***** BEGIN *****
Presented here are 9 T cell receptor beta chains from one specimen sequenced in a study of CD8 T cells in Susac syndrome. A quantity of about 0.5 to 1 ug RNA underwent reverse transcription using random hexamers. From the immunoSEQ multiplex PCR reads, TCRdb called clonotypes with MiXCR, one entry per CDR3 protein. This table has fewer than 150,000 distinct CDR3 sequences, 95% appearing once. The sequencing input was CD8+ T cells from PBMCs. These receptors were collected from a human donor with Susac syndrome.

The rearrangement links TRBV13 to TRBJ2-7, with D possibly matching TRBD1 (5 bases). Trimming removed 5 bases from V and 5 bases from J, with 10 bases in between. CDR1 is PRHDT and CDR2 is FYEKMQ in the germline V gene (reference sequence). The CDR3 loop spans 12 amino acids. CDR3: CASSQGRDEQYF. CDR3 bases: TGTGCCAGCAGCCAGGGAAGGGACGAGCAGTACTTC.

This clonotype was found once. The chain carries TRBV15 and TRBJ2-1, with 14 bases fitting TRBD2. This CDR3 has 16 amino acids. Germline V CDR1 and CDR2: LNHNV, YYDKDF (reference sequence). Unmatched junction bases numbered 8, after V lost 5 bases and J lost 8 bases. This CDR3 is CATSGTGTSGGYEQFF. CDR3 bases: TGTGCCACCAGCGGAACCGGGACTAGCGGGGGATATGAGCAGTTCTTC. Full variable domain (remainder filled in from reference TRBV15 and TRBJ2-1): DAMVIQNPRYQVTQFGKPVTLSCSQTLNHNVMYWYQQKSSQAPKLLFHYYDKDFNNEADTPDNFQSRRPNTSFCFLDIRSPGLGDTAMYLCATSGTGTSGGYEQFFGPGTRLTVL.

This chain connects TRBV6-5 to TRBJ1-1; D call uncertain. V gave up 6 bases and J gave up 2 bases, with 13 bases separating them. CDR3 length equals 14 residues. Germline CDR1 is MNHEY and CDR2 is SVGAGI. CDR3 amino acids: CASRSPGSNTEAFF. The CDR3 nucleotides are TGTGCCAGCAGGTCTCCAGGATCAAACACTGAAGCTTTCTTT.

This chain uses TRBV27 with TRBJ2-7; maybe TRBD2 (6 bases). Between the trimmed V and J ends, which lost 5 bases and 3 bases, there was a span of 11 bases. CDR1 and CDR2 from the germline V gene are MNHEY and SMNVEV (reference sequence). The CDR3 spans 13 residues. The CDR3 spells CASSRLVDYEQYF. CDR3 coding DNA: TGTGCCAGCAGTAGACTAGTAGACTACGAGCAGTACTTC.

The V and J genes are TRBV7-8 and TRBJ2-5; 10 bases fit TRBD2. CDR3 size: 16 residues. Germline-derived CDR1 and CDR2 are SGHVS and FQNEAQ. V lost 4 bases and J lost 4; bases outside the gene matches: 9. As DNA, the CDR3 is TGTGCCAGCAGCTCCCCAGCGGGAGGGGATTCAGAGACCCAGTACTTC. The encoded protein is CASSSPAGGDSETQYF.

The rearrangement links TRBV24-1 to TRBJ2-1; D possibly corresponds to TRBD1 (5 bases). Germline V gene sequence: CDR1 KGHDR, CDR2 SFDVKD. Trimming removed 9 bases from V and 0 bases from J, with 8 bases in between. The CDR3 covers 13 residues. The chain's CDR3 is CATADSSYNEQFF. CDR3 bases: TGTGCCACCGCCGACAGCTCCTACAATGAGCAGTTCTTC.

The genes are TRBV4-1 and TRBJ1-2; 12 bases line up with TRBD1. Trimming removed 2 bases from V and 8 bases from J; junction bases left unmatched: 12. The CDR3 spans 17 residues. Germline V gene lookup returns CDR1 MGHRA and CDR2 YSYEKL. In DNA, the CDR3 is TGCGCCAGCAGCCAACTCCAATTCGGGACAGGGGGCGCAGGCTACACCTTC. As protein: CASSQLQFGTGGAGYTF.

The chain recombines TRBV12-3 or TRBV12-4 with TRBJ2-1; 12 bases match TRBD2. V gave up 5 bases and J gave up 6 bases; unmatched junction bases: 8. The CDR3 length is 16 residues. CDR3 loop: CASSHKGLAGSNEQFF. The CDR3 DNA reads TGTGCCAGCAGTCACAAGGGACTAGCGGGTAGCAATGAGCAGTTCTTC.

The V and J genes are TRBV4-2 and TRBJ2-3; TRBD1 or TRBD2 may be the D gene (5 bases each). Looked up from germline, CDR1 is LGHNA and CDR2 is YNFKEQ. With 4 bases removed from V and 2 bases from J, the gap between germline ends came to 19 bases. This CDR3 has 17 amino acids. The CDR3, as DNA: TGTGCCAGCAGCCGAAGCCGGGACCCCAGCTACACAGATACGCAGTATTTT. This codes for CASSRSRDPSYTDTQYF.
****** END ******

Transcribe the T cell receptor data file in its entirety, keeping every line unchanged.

Presented here are 9 T cell receptor beta chains from one specimen sequenced in a study of CD8 T cells in Susac syndrome. A quantity of about 0.5 to 1 ug RNA underwent reverse transcription using random hexamers. From the immunoSEQ multiplex PCR reads, TCRdb called clonotypes with MiXCR, one entry per CDR3 protein. This table has fewer than 150,000 distinct CDR3 sequences, 95% appearing once. The sequencing input was CD8+ T cells from PBMCs. These receptors were collected from a human donor with Susac syndrome.

The rearrangement links TRBV13 to TRBJ2-7, with D possibly matching TRBD1 (5 bases). Trimming removed 5 bases from V and 5 bases from J, with 10 bases in between. CDR1 is PRHDT and CDR2 is FYEKMQ in the germline V gene (reference sequence). The CDR3 loop spans 12 amino acids. CDR3: CASSQGRDEQYF. CDR3 bases: TGTGCCAGCAGCCAGGGAAGGGACGAGCAGTACTTC.

This clonotype was found once. The chain carries TRBV15 and TRBJ2-1, with 14 bases fitting TRBD2. This CDR3 has 16 amino acids. Germline V CDR1 and CDR2: LNHNV, YYDKDF (reference sequence). Unmatched junction bases numbered 8, after V lost 5 bases and J lost 8 bases. This CDR3 is CATSGTGTSGGYEQFF. CDR3 bases: TGTGCCACCAGCGGAACCGGGACTAGCGGGGGATATGAGCAGTTCTTC. Full variable domain (remainder filled in from reference TRBV15 and TRBJ2-1): DAMVIQNPRYQVTQFGKPVTLSCSQTLNHNVMYWYQQKSSQAPKLLFHYYDKDFNNEADTPDNFQSRRPNTSFCFLDIRSPGLGDTAMYLCATSGTGTSGGYEQFFGPGTRLTVL.

This chain connects TRBV6-5 to TRBJ1-1; D call uncertain. V gave up 6 bases and J gave up 2 bases, with 13 bases separating them. CDR3 length equals 14 residues. Germline CDR1 is MNHEY and CDR2 is SVGAGI. CDR3 amino acids: CASRSPGSNTEAFF. The CDR3 nucleotides are TGTGCCAGCAGGTCTCCAGGATCAAACACTGAAGCTTTCTTT.

This chain uses TRBV27 with TRBJ2-7; maybe TRBD2 (6 bases). Between the trimmed V and J ends, which lost 5 bases and 3 bases, there was a span of 11 bases. CDR1 and CDR2 from the germline V gene are MNHEY and SMNVEV (reference sequence). The CDR3 spans 13 residues. The CDR3 spells CASSRLVDYEQYF. CDR3 coding DNA: TGTGCCAGCAGTAGACTAGTAGACTACGAGCAGTACTTC.

The V and J genes are TRBV7-8 and TRBJ2-5; 10 bases fit TRBD2. CDR3 size: 16 residues. Germline-derived CDR1 and CDR2 are SGHVS and FQNEAQ. V lost 4 bases and J lost 4; bases outside the gene matches: 9. As DNA, the CDR3 is TGTGCCAGCAGCTCCCCAGCGGGAGGGGATTCAGAGACCCAGTACTTC. The encoded protein is CASSSPAGGDSETQYF.

The rearrangement links TRBV24-1 to TRBJ2-1; D possibly corresponds to TRBD1 (5 bases). Germline V gene sequence: CDR1 KGHDR, CDR2 SFDVKD. Trimming removed 9 bases from V and 0 bases from J, with 8 bases in between. The CDR3 covers 13 residues. The chain's CDR3 is CATADSSYNEQFF. CDR3 bases: TGTGCCACCGCCGACAGCTCCTACAATGAGCAGTTCTTC.

The genes are TRBV4-1 and TRBJ1-2; 12 bases line up with TRBD1. Trimming removed 2 bases from V and 8 bases from J; junction bases left unmatched: 12. The CDR3 spans 17 residues. Germline V gene lookup returns CDR1 MGHRA and CDR2 YSYEKL. In DNA, the CDR3 is TGCGCCAGCAGCCAACTCCAATTCGGGACAGGGGGCGCAGGCTACACCTTC. As protein: CASSQLQFGTGGAGYTF.

The chain recombines TRBV12-3 or TRBV12-4 with TRBJ2-1; 12 bases match TRBD2. V gave up 5 bases and J gave up 6 bases; unmatched junction bases: 8. The CDR3 length is 16 residues. CDR3 loop: CASSHKGLAGSNEQFF. The CDR3 DNA reads TGTGCCAGCAGTCACAAGGGACTAGCGGGTAGCAATGAGCAGTTCTTC.

The V and J genes are TRBV4-2 and TRBJ2-3; TRBD1 or TRBD2 may be the D gene (5 bases each). Looked up from germline, CDR1 is LGHNA and CDR2 is YNFKEQ. With 4 bases removed from V and 2 bases from J, the gap between germline ends came to 19 bases. This CDR3 has 17 amino acids. The CDR3, as DNA: TGTGCCAGCAGCCGAAGCCGGGACCCCAGCTACACAGATACGCAGTATTTT. This codes for CASSRSRDPSYTDTQYF.